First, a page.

The Evolution of the Genome (p. 713)

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  6. …it has been proposed that, along with exon shuffling, gene duplication may have helped fuel the Cambrian explosion.

    The Evolution of the Genome (p. 714)

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  7. Rumraket: It is also clear Meyer believes lots of them would have HAD to evolve in the cambrian explosion exclusively, because he claims they didn’t exist before.

    And I don’t have any reason to think Meyer is off on his own little island. I have little doubt that I can continue to provide support for his claims, including new genes, new proteins, new cell types, new tissues, new organs, etc. etc.

    Exon shuffling, what would that result in?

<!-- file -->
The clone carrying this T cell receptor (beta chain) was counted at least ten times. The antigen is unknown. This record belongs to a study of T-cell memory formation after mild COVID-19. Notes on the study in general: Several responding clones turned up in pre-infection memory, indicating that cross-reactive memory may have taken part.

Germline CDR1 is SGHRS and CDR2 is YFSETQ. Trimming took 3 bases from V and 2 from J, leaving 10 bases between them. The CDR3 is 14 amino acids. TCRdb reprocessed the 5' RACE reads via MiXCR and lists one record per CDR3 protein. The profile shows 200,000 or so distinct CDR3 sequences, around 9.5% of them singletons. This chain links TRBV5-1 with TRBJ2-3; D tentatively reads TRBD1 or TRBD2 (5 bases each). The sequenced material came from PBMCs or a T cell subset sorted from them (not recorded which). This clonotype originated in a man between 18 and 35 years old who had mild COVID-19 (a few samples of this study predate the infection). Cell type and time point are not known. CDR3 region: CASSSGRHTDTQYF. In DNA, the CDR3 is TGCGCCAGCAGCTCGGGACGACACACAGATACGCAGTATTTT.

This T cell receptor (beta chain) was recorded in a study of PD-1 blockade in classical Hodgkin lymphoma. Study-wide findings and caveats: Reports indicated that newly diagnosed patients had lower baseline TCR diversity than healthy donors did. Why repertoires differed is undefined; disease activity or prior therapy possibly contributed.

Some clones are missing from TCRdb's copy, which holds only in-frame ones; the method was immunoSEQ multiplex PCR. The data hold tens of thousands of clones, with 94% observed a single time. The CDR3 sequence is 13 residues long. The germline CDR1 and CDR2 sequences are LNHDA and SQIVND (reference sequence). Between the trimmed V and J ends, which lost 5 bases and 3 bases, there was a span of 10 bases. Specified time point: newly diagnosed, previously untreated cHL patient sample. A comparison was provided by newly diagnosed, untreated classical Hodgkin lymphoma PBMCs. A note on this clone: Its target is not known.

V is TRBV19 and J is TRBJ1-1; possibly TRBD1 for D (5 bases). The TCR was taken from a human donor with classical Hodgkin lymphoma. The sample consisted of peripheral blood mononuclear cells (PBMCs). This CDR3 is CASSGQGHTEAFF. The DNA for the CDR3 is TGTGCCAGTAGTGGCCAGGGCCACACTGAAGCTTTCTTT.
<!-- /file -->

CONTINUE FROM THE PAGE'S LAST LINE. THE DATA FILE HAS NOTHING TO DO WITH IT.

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  8. Mung: And I don’t have any reason to think Meyer is off on his own little island. I have little doubt that I can continue to provide support for his claims, including new genes, new proteins, new cell types, new tissues, new organs, etc. etc.

    As far as I can see you have provided no support for Meyer’s claims. You have merely quoted this or that paragraph that is irrelevant to Meyer’s claims, without even any argument to connect it to those claims. I’m pretty sure nobody else sees what you think you’re seeing in those quotes. Perhaps if you were more explicit?

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  9. John Harshman: Mung: You are conflating new cell types with new proteins with new protein folds, all of which are different things.

    No, I am not conflating them. And I know they are different.

    John Harshman: And you are conflating the time between the common ancestor of metazoans and choanoflagellates and the end of the Cambrian explosion with the explosion itself.